The ECLIA method is not as “sensitive” in that it will not pick up E2 levels below 15pg/mL. If your E2 level with this test is 1-14pg/mL, the reported result will be “<15”. Because of this, it is not recommended for menopausal women, men in whom very low levels of E2 are suspected, or children. In other words, if your levels are below 15pg/mL, and it is important to know if the level is 1 or 14pg/mL, you do not want this test. For us, this is likely moot, since if you are experiencing low E2 symptoms and your test comes back at <15, you have your answer. For a woman being treated with anti-estrogen therapy for breast cancer, it may be necessary to know if the E2 level is zero or fourteen because therapeutically, they want zero estrogen.

A disadvantage to IA testing is that it may pick up other steroid metabolites, which in men would be very low levels, but still could alter the result. Another potential disadvantage is that elevated levels of C-reactive protein (CRP) may elevate the result. CRP is elevated in serious infections, cancer, auto-immune diseases, like rheumatoid arthritis and other rheumatoid diseases, cardiovascular disease and morbid obesity. Even birth control pills could increase CRP. A normal CRP level is 0-5 to 10mg/L. In the referenced illnesses, CRP can go over 100, or even over 200mg/L. Unless battling one of these serious conditions, CRP interference is unlikely.

The LC/MS/MS method will pick up lower E2 levels and would be indicated in menopausal women and some men if very low E2 levels are suspected and it is desired to know exactly how low, children and the previously mentioned women on anti-estrogen therapy. It will not be influenced by elevated CRP levels or other steroid metabolites.

While some may believe the ECLIA test is for women, on the contrary, as it pertains to women on anti-estrogen therapy, such as breast cancer patients, the LC/MS/MS is the test for women as CRP levels are a consideration and it is necessary to know if the treatment has achieved an estrogen level of zero.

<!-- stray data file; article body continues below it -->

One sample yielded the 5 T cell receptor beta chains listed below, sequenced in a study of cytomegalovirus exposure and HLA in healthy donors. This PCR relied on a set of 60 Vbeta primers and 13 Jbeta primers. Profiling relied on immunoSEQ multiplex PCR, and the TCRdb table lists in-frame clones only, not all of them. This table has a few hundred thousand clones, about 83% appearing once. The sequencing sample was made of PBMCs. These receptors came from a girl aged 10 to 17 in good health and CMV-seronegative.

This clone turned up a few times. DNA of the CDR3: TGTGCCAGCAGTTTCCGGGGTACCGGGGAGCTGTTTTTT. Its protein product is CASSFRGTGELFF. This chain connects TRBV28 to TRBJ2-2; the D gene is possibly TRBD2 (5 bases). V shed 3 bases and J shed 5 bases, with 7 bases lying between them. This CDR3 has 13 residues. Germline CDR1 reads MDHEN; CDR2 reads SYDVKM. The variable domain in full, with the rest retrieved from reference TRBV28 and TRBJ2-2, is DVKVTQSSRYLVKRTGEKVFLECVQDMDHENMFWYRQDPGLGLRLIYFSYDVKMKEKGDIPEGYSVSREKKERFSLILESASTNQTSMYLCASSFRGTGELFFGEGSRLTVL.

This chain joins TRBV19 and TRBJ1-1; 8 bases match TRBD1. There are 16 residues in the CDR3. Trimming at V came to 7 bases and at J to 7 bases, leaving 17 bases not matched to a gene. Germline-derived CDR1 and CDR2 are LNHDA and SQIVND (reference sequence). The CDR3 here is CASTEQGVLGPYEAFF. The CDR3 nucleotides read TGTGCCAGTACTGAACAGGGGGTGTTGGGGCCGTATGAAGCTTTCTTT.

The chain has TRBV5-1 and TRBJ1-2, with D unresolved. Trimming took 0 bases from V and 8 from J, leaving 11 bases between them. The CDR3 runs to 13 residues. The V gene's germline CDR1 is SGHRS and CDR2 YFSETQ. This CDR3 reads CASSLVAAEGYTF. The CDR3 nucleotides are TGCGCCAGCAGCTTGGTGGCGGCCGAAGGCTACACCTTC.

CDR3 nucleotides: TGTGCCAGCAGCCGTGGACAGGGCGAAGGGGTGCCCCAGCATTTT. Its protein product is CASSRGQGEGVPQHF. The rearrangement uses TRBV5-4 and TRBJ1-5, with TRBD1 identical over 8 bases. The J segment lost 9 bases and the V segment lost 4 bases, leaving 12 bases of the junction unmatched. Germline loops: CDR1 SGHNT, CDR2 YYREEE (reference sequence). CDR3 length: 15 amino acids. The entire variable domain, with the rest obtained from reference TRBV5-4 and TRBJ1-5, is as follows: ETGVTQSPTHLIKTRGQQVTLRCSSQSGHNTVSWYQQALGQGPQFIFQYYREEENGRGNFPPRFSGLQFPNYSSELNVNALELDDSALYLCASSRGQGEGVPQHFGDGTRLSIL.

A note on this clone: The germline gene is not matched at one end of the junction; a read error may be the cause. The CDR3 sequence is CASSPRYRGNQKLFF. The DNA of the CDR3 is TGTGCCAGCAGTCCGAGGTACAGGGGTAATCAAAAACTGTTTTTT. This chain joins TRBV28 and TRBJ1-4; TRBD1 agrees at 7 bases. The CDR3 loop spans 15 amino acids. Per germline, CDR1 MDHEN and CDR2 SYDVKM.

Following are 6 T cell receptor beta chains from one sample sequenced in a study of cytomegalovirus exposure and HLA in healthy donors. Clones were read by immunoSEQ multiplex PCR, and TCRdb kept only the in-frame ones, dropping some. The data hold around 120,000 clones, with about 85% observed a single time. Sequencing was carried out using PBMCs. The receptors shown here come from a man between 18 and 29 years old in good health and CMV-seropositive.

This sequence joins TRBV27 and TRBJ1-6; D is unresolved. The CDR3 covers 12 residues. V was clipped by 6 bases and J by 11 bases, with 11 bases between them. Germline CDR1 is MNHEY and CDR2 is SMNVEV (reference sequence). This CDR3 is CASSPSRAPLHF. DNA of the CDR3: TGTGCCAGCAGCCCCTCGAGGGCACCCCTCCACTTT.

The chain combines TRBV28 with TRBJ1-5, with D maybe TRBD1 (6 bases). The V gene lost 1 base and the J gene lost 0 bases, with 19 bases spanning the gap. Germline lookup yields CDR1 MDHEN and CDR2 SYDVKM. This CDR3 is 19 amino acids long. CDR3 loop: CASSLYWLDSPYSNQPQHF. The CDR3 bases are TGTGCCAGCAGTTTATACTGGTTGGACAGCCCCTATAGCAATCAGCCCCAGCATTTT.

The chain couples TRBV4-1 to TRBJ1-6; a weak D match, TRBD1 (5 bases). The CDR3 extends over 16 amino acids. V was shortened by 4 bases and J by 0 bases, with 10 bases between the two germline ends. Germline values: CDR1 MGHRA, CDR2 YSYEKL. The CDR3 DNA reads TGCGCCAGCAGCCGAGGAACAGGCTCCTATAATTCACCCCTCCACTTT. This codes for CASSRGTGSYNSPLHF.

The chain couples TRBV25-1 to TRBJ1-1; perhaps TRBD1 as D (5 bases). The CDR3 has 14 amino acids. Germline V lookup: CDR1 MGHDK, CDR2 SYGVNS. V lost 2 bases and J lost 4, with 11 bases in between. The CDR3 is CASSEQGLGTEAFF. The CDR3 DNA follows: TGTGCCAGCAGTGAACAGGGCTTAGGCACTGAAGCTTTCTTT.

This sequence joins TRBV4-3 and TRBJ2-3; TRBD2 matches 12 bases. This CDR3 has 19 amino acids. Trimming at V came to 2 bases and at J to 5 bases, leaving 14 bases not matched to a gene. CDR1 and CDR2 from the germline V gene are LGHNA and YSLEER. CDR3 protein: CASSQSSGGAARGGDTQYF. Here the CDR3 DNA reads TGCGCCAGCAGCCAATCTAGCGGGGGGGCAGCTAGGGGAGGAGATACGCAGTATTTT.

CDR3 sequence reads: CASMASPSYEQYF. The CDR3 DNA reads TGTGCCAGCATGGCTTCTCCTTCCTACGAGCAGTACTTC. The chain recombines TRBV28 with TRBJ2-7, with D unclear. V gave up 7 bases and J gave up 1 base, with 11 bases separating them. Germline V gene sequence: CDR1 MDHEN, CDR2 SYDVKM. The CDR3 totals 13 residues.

On the other side of the coin, LC/MS/MS equipment is “temperamental” (as stated by the PhD who operates both) and results are more likely to be inconsistent. Because of this, researchers will often run the same sample multiple times.

It is not clear if FDA approval is significant, but this appears on Quest’s lab reports: This test was developed, and its analytical performance characteristics have been determined by Quest Diagnostics Nichols Institute San Juan Capistrano. It has not been cleared or approved by FDA. This assay has been validated pursuant to the CLIA regulations and is used for clinical purposes. This statement is on LabCorp’s results: This test was developed and its performance characteristics determined by LabCorp. It has not been cleared by the Food and Drug Administration.

It is unlikely that any difference in the same sample run through both methods will be clinically significant. Estradiol must be evaluated, and it should be checked initially and ongoing after starting TRT. It obviously makes sense to use the same method throughout. Most important are previous history and symptoms related to low or high E2. Those are correlated with before and after lab results. Any estradiol management should not be utilized without symptoms confirmed by lab results.

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Unfortunately, the VA will be difficult.

This is government-funded health care at its best, suck it up or get TRT somewhere else.

Do you want him to prescribe your TRT? If so, get over your butthurt and do things his way.

Can you blame him? You came at him with a laundry list of labs–all gibberish to you–that were ‘prescribed’ by some internet rando. He’s your doctor, not your lab bitch.

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I am a Veteran and use the VA. You are crazy if you think all of those labs will be covered by the VA or think the VA is going to treat you in a similar manner to a cash pay clinic.